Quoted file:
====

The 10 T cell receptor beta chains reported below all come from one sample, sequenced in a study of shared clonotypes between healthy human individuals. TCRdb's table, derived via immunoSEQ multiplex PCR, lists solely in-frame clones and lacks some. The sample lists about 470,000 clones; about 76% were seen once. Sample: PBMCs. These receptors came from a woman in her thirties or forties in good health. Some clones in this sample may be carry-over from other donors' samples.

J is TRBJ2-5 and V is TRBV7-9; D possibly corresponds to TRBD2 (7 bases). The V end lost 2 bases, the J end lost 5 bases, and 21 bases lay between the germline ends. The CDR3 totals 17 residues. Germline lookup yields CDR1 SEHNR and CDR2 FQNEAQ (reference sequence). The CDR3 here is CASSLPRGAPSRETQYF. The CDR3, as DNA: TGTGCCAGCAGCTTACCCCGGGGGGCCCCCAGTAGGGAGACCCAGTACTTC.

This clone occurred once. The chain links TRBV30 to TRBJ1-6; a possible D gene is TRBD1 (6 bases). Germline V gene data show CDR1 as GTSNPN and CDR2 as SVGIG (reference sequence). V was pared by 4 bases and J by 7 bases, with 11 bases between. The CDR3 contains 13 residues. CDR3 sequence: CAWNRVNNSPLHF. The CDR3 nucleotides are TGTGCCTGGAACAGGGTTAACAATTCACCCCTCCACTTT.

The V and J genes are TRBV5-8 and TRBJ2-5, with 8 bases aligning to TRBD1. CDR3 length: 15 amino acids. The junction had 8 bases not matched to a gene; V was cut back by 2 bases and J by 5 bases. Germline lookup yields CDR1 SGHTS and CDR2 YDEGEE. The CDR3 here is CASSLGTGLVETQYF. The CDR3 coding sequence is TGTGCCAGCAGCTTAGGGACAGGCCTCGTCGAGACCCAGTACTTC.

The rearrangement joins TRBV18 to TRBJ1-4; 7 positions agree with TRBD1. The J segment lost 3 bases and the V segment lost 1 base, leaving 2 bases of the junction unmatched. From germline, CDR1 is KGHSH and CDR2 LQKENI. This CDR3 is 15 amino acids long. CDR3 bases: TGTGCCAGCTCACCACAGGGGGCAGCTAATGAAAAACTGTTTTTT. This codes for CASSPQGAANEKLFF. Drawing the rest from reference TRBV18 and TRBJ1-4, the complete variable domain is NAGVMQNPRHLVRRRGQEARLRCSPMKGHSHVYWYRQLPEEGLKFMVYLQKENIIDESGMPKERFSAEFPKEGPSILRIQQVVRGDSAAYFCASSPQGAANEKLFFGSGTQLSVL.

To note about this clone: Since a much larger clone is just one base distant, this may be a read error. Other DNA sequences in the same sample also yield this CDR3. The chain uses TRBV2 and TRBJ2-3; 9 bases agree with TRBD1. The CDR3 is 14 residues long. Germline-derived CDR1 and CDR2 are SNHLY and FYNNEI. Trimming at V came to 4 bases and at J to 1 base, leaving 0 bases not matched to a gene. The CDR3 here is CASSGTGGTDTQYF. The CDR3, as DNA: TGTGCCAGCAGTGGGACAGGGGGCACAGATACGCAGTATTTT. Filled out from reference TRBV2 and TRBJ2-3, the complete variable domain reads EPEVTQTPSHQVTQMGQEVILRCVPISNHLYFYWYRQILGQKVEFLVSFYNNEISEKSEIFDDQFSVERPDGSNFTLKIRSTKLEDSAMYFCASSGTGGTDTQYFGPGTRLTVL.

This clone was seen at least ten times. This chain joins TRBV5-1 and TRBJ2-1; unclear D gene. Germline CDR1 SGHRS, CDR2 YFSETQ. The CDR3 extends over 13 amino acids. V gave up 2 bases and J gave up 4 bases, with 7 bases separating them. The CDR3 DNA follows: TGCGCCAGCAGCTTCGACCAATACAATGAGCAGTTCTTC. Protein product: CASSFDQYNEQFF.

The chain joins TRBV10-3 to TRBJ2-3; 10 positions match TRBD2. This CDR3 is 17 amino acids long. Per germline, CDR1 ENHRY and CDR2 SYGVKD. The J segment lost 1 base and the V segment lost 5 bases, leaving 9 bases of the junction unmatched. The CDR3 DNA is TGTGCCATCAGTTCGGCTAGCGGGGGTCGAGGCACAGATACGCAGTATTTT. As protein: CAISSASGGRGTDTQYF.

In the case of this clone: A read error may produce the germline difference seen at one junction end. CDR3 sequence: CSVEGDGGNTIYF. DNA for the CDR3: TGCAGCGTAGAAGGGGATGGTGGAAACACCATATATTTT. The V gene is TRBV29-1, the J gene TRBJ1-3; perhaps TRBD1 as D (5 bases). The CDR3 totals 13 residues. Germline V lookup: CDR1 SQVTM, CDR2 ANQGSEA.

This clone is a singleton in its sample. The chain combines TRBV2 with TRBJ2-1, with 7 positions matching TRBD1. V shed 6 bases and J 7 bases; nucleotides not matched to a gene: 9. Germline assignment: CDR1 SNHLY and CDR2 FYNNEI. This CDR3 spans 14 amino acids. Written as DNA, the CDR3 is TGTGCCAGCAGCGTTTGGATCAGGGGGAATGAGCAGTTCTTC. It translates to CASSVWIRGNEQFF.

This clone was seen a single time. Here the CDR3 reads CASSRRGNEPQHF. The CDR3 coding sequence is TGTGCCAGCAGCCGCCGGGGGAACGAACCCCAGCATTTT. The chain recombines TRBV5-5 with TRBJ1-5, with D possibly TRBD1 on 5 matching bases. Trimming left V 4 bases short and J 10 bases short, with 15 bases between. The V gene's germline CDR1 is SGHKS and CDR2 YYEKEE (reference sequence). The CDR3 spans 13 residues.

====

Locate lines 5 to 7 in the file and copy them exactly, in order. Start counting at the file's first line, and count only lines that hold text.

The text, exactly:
The rearrangement joins TRBV18 to TRBJ1-4; 7 positions agree with TRBD1. The J segment lost 3 bases and the V segment lost 1 base, leaving 2 bases of the junction unmatched. From germline, CDR1 is KGHSH and CDR2 LQKENI. This CDR3 is 15 amino acids long. CDR3 bases: TGTGCCAGCTCACCACAGGGGGCAGCTAATGAAAAACTGTTTTTT. This codes for CASSPQGAANEKLFF. Drawing the rest from reference TRBV18 and TRBJ1-4, the complete variable domain is NAGVMQNPRHLVRRRGQEARLRCSPMKGHSHVYWYRQLPEEGLKFMVYLQKENIIDESGMPKERFSAEFPKEGPSILRIQQVVRGDSAAYFCASSPQGAANEKLFFGSGTQLSVL.

To note about this clone: Since a much larger clone is just one base distant, this may be a read error. Other DNA sequences in the same sample also yield this CDR3. The chain uses TRBV2 and TRBJ2-3; 9 bases agree with TRBD1. The CDR3 is 14 residues long. Germline-derived CDR1 and CDR2 are SNHLY and FYNNEI. Trimming at V came to 4 bases and at J to 1 base, leaving 0 bases not matched to a gene. The CDR3 here is CASSGTGGTDTQYF. The CDR3, as DNA: TGTGCCAGCAGTGGGACAGGGGGCACAGATACGCAGTATTTT. Filled out from reference TRBV2 and TRBJ2-3, the complete variable domain reads EPEVTQTPSHQVTQMGQEVILRCVPISNHLYFYWYRQILGQKVEFLVSFYNNEISEKSEIFDDQFSVERPDGSNFTLKIRSTKLEDSAMYFCASSGTGGTDTQYFGPGTRLTVL.

This clone was seen at least ten times. This chain joins TRBV5-1 and TRBJ2-1; unclear D gene. Germline CDR1 SGHRS, CDR2 YFSETQ. The CDR3 extends over 13 amino acids. V gave up 2 bases and J gave up 4 bases, with 7 bases separating them. The CDR3 DNA follows: TGCGCCAGCAGCTTCGACCAATACAATGAGCAGTTCTTC. Protein product: CASSFDQYNEQFF.